Lamarek versus Weismann


MR. WALLACE'S note with the above title in NATURE (vol. xl. p. 619) contains an illustration of a kind of reasoning that is so common with the post-Darwinians (I know of no other concise expression to designate this class of thinkers) that I desire to call attention to it. His remarks are àpropos of the twist in the skull of the flat-fishes, and of Dr. Lankester's comments on the explanation of its origin offered in his book “Darwinism.” Mr. Wallace has, as it appears to me justly, ascribed the rotation of the eye of these fishes to the “transmission of a series of slight shiftings of the eye acquired in successive generations by the muscular effort of the ancestors of our present flat-fish” (Lankester, in NATURE, vol. xl. p. 568). This, observes Lankester, pointedly, is “flat Lamarckism.” Now Mr. Wallace explains that he has added the following language, which he thinks negatives the explanation cited by Dr. Lankester; “those usually surviving whose eyes retained more and more of the position into which the young fish tried to twist them.” Mr. Wallace then says that the “survival of favourable variations is even here the real cause at work.”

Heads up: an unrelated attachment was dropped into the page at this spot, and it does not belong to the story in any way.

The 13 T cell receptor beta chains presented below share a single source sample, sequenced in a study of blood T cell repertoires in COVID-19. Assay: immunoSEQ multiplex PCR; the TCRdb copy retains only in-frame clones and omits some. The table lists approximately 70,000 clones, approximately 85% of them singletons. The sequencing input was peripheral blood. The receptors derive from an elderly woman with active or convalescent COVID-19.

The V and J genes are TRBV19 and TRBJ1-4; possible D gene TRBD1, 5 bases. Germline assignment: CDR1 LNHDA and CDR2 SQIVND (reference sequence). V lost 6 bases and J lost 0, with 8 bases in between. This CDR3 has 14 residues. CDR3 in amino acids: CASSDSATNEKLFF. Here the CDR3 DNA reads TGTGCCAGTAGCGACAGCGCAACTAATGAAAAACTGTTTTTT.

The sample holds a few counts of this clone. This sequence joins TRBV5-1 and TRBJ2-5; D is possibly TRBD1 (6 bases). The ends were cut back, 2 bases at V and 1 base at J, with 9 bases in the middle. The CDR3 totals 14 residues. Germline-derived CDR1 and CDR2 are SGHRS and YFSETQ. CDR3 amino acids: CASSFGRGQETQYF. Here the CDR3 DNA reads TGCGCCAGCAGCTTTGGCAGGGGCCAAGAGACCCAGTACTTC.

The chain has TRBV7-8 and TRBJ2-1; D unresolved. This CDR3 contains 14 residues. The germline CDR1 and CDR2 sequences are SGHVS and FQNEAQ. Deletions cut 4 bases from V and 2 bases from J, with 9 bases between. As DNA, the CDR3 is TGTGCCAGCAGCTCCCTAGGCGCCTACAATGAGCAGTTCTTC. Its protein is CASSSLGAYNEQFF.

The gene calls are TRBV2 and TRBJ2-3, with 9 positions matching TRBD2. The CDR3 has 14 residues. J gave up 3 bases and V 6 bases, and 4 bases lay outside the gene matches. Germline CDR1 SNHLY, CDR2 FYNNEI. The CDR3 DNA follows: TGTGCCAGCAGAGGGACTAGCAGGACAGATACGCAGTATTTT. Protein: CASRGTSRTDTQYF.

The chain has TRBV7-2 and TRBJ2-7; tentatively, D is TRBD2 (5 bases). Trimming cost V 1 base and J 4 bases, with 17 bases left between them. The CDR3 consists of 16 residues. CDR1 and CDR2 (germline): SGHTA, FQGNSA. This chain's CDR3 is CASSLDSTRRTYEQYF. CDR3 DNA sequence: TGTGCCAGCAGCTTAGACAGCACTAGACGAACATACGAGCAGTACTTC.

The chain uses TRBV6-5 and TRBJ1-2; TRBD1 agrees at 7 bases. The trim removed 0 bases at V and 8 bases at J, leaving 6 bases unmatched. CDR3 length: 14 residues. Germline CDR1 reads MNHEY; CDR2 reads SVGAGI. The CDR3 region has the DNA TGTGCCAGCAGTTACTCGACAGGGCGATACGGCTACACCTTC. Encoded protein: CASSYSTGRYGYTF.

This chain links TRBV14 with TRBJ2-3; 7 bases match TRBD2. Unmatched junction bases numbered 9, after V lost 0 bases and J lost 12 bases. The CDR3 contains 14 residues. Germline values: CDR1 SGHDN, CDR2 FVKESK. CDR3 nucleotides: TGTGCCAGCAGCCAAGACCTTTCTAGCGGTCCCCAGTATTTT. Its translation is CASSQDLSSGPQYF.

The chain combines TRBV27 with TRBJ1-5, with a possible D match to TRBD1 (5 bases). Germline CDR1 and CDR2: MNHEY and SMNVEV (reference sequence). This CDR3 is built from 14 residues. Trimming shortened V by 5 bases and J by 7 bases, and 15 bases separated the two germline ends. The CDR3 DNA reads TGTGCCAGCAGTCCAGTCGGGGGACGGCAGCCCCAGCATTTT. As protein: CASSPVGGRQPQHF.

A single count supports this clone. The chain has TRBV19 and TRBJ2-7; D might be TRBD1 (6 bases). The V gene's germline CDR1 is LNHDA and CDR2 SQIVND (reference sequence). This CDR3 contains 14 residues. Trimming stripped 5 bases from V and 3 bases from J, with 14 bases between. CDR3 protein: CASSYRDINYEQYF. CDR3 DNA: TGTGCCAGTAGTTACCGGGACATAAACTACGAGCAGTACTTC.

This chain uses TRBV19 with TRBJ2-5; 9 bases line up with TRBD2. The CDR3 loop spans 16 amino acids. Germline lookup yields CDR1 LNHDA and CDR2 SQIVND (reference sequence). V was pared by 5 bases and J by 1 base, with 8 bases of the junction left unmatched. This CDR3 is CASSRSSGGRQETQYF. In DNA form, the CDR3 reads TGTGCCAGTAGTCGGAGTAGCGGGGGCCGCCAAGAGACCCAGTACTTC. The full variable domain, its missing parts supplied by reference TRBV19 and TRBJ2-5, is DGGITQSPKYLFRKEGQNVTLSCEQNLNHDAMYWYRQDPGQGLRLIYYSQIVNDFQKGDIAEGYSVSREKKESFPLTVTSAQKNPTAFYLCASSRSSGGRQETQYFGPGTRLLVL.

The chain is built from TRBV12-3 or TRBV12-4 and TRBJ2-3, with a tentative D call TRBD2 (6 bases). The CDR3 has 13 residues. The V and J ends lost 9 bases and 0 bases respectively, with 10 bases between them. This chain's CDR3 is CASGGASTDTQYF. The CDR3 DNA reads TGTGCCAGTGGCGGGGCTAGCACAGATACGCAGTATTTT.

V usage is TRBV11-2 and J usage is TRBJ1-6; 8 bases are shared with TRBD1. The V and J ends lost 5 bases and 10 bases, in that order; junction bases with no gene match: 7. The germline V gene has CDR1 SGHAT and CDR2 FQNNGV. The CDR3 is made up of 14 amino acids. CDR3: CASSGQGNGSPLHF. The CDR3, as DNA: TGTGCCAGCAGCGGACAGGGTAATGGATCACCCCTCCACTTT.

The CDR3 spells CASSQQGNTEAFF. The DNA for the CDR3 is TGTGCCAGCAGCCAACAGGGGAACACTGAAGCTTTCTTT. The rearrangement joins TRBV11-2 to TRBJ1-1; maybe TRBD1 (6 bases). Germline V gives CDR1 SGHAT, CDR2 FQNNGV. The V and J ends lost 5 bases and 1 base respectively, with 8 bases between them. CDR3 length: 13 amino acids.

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COPE, E. Lamarek versus Weismann. Nature 41, 79 (1889).

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